Technology companies are racing to build machines like humans. The expectation from these machines is to sense real-world analog data such as voice, touch, vibration, temperature, and pressure and instantly respond just like humans do. While biological receptor systems of human sensory organs is still a topic of research, machine receptor system, is well understood and require a high-speed, high-resolution Analog Digital Convertors that can convert the continuous-time analog sensor inputs to discrete digital signals.
ADCs are critical pieces of today’s mixed-signal ICs. The accuracy of analog to digital conversion is limited by ‘quantization noise’ and ‘thermal noise’. While the quantization noise originates from the rounding error of the quantization phase, the thermal noise is primarily the intrinsic device noise of the active and passive elements.
It is critical to understand noise because noise sets the minimum signal that we can “detect” from a sensor. It is extremely important for analog designers to understand the sources of noise and its effect on the analog-to-digital conversion. Noise becomes even more critical as technology scaling is lowering the signal swing which can result in noise levels greater than the input signals making the ADC practically useless for all purposes.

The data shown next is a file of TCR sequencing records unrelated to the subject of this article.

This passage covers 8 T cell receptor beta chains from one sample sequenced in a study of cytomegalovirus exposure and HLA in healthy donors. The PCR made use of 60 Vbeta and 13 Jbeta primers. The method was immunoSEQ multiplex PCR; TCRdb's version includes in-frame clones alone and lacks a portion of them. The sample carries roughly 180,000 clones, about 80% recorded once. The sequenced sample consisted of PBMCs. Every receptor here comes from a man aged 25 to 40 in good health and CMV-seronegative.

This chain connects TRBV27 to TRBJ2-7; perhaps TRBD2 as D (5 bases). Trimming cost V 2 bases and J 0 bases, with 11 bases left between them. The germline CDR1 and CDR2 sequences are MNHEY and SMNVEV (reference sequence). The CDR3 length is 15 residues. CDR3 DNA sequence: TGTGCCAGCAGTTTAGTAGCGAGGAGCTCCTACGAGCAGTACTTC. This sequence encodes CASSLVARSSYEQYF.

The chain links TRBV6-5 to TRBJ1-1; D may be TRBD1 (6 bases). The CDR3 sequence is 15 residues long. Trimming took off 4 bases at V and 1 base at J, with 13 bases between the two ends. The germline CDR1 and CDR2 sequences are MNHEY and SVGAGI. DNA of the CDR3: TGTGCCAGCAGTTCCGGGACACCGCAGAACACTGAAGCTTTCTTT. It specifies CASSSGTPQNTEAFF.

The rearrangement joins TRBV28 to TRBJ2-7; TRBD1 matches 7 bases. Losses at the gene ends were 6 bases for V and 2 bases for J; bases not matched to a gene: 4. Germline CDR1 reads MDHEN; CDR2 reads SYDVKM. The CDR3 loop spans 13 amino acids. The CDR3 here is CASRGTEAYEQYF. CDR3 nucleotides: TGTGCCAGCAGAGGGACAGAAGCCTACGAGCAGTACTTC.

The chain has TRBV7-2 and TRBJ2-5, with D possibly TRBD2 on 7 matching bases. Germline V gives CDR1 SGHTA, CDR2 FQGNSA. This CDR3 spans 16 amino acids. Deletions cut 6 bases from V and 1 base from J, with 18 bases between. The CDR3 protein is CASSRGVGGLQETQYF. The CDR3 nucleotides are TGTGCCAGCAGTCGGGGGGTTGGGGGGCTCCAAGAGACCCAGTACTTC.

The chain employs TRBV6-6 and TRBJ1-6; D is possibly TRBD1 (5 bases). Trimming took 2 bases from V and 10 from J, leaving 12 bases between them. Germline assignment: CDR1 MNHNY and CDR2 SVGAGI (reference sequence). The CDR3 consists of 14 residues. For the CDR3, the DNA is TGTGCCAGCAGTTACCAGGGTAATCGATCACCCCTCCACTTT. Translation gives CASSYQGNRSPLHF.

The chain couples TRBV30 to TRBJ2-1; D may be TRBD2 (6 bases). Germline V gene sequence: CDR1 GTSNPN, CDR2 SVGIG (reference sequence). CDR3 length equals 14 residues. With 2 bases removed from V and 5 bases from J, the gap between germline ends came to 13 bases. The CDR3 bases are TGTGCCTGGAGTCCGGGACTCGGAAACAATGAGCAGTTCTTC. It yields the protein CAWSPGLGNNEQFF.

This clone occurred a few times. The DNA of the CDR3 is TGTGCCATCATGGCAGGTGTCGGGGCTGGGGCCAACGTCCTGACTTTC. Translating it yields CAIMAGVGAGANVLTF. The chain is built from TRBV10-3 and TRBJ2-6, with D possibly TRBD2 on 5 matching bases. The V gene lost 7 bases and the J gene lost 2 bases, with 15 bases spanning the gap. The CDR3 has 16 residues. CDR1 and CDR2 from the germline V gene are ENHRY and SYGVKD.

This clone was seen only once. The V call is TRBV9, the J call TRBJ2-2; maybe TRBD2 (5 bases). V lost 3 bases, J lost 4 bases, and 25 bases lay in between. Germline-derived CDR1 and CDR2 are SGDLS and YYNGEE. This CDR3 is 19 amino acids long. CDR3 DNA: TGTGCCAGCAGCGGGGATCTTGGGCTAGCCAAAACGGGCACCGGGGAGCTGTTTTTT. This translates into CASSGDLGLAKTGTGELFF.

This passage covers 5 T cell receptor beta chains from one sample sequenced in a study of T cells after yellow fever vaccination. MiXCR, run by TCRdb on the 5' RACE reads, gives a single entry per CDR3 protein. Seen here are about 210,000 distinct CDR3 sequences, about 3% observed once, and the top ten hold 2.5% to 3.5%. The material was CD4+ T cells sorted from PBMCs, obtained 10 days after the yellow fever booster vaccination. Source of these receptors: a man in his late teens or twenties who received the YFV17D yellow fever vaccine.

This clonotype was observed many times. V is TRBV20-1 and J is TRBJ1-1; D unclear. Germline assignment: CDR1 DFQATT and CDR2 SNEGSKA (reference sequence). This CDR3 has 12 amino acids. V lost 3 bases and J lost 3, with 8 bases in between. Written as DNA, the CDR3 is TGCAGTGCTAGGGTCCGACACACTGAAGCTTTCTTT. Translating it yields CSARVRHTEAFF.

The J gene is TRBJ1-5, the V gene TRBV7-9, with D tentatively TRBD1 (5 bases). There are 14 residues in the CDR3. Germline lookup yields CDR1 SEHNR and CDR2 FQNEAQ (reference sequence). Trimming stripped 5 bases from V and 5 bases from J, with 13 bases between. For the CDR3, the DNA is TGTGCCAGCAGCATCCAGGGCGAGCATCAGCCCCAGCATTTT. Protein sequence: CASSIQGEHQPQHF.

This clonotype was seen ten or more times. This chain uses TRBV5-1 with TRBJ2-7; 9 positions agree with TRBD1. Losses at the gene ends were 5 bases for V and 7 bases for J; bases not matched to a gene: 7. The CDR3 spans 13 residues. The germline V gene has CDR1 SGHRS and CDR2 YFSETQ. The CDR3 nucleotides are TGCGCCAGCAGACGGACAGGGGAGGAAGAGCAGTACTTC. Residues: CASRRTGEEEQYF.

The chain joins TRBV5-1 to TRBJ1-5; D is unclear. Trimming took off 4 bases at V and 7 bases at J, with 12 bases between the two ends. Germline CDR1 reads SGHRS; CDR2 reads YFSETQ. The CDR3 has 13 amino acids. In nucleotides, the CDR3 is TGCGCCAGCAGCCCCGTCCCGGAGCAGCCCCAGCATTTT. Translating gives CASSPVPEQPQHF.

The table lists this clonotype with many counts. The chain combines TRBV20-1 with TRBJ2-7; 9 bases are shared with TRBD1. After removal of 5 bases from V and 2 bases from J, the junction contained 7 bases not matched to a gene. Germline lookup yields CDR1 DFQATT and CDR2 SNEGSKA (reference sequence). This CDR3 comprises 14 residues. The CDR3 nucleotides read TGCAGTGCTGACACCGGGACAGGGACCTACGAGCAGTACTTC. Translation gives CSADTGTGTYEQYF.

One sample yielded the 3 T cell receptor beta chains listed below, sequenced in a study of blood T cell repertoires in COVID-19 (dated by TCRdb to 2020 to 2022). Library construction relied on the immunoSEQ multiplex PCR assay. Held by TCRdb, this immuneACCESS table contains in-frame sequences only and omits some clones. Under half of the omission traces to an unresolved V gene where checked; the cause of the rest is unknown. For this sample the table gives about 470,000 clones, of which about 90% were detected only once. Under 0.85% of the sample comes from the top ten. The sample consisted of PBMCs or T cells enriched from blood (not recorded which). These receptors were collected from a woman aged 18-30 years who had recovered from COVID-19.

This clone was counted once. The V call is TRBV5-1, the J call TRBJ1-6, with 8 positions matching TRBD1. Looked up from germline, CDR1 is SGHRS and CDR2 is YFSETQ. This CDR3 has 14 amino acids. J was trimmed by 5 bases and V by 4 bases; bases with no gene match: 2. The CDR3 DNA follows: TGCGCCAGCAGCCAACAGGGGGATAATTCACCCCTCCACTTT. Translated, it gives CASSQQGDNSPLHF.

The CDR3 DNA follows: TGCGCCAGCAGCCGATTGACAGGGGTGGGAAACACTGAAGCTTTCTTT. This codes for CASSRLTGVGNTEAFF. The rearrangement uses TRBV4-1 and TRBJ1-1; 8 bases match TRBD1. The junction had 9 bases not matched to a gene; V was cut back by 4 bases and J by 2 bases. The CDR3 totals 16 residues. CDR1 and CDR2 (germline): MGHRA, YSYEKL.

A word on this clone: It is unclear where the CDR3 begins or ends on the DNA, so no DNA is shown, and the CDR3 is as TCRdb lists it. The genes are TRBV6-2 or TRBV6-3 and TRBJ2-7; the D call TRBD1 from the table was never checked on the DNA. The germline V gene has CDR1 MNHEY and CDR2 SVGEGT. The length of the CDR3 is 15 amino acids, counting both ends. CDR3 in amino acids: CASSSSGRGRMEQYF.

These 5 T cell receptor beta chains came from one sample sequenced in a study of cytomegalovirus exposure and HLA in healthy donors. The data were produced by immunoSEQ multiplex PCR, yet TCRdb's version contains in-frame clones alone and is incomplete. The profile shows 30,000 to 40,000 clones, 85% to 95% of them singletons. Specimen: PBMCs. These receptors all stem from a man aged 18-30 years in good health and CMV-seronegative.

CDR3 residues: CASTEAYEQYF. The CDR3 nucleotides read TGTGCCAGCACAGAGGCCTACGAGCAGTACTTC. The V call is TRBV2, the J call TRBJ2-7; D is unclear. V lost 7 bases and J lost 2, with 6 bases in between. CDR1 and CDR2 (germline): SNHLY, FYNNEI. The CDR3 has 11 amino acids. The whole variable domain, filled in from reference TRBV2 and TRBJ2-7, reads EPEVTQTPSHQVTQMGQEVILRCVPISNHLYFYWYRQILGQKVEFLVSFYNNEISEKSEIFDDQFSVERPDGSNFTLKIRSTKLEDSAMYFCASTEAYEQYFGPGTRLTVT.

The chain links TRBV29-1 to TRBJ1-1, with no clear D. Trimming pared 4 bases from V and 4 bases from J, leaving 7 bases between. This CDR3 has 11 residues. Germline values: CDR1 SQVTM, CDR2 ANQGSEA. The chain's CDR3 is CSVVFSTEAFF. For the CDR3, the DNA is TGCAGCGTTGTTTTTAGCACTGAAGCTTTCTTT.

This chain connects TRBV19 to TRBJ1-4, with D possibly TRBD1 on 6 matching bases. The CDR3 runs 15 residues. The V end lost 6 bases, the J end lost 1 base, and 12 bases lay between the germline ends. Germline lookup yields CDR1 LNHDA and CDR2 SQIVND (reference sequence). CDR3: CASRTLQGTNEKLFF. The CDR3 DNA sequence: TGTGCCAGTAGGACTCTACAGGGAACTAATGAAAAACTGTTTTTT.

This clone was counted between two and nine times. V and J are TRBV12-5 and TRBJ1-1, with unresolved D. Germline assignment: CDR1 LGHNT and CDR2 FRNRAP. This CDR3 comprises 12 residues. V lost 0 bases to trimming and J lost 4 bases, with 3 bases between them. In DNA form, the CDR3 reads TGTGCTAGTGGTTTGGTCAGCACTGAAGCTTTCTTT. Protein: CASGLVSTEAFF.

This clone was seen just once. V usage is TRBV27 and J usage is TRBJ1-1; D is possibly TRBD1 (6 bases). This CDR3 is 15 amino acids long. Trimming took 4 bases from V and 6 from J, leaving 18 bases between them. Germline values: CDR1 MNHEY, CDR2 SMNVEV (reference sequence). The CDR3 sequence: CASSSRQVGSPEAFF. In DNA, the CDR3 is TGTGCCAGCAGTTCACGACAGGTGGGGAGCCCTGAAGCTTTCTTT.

Last week we had an informative ADC Design and Verification seminar at Mentor Fremont office presented by Prof. Friedel Gerfers, chair of Mixed-Signal Circuit Design, Berlin Institute of Technology, Germany. The event was well attended by analog and mixed-signal design and verification engineers from Silicon Valley. Dr. Gerfers, who has previously worked with Philips, Intel, and IDT, discussed various important topics of Analog Digital Convertor design and verification.
The first half of the seminar covered the fundamentals of noise and its impact on circuit design. Dr. Gerfers discussed noise contributors and noise analysis of switch-cap circuits, sampled comparators, and DACs. The second half of the seminar focused on the architecture and building blocks of pipeline ADC, simulation setups and techniques for the analysis, optimization, and characterization of each of these blocks and the impact of simulator parameters (like reltol, strobe period, tstep, fmin, simulation length) on the accuracy/uncertainty of simulation.
If you missed attending this event, you can still learn about ADC design and verification from this whitepaper written by Dr. Friedel Gerfers. Additionally, if you want to learn about Mentor’s AFS device noise analysis, watch this webinar presented by Prof. Boris Murmann from Stanford University.
Here are some snippets from the Seminar